EDIT: I looked up CryENGINE2 on both Crytek.com as well as on Wikipedia.org and found no mention of ray-tracing at all. A google search for "Crysis ray tracing" and "CryENGINE2 ray tracing" pulls up a bunch of nothing as well... how this rumor got started, I don't know!
Weird, have had a bunch of people telling me that. Thought it was a bit off.
This might by why:
That's what I thought too.
Maybe my tastes are different, but none of those game vaguely appeal to me. Psi Ops was good for a short while, till the novelty wore off. Duke Forever is the only Unreal engine game I'm looking forward too, whether or not it's good or bad is yet to be seen.
Americas Army, Splinter Cell, Postal 2... nah. not my cup of tea. Unreal 2 was absolute pants.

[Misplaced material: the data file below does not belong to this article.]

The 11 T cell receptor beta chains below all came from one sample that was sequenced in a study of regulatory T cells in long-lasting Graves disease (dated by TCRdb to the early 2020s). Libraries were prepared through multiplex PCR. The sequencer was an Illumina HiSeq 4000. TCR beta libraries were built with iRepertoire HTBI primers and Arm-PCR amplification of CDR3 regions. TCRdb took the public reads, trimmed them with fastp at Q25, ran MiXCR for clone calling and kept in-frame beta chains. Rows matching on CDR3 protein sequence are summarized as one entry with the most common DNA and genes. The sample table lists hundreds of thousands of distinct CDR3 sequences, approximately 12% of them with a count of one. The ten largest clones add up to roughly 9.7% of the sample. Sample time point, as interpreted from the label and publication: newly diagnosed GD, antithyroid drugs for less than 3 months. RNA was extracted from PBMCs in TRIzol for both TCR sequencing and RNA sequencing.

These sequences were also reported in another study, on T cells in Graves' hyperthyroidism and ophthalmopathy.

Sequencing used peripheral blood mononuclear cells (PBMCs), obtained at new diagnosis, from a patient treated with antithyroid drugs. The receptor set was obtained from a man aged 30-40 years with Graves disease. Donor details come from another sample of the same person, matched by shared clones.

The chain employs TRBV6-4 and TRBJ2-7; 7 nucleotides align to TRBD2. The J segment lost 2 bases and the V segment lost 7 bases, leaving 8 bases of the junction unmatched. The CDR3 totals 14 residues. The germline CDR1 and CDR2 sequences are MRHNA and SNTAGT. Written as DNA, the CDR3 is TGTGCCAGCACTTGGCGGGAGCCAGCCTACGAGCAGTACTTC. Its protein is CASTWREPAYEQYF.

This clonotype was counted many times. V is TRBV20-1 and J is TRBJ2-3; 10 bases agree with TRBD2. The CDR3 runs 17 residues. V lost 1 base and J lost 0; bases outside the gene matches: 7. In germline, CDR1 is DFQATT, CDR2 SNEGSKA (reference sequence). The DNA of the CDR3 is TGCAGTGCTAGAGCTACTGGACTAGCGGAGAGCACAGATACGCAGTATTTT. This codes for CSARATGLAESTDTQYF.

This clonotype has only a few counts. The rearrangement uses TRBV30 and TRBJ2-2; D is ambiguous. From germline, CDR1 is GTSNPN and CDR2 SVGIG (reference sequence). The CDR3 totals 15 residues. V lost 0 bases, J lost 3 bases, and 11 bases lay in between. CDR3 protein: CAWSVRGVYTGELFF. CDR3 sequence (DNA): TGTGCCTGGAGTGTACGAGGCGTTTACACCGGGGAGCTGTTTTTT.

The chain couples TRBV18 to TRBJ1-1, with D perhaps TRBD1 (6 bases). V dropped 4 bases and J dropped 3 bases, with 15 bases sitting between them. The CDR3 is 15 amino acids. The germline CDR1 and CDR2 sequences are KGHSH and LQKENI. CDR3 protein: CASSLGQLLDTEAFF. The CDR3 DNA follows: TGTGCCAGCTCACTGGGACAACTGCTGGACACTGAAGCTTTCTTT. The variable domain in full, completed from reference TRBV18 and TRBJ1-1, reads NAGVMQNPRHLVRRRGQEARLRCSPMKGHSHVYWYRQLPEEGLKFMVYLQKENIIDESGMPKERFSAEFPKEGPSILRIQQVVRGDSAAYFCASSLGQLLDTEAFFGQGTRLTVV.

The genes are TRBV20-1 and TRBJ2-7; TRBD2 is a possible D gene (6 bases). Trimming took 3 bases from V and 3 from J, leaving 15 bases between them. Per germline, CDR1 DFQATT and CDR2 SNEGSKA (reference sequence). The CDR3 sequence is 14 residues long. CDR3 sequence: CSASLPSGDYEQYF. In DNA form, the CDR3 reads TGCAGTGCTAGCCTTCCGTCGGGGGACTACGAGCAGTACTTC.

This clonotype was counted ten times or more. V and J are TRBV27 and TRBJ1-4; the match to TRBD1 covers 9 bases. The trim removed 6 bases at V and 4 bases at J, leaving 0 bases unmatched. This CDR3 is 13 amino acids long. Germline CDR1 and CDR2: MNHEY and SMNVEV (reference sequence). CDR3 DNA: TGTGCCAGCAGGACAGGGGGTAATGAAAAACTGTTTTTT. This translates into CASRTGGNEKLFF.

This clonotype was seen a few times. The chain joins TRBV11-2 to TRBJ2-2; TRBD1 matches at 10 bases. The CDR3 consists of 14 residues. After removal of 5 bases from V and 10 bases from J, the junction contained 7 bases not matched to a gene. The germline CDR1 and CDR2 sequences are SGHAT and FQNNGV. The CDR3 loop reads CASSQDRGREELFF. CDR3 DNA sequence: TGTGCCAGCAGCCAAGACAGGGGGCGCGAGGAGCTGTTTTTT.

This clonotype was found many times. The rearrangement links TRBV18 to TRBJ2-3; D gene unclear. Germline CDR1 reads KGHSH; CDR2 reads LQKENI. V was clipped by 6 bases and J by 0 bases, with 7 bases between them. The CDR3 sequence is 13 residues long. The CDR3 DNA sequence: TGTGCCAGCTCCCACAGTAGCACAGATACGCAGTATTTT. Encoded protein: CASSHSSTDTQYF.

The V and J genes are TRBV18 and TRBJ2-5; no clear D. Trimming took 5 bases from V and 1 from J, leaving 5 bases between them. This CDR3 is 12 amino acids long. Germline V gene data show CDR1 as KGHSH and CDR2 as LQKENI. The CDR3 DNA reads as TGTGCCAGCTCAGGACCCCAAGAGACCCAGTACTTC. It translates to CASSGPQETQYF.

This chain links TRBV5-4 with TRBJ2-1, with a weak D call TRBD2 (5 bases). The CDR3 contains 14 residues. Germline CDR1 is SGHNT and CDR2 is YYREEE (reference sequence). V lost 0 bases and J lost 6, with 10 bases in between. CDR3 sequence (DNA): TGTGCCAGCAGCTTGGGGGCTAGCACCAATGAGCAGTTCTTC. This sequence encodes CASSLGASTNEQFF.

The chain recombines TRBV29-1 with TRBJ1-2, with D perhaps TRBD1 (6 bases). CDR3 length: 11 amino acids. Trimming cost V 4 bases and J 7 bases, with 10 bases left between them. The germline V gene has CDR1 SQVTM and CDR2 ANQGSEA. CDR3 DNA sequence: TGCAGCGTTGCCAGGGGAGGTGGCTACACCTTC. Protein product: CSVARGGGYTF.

Why wouldn't it run? Once screen-size is factored into the equation, the Wii is nearly as powerful as the Xbox 360.
not in any way shape or form is the wii nearly as fast as the 360, ffs it has a crappy 700MHz ppc and a crummy low end ATI card Vs the 360's triple 3.2GHz core and a 500MHz 48 pipeline monster of a GPU with shader effects on a whole nother plane compared to "hollywood"
Ashame, I'd say these games were quite good:
Deus Ex (original)
Theif: Deadly Shadows
Splinter Cell series (you have to like stealth games in general though, I do and these are the best in the genre)
XIII (A very fun FPS actually, and love the comic book look)
Ragnarok Online 2 (Okay, it's not even out and I haven't played it, but RO1 was a blast)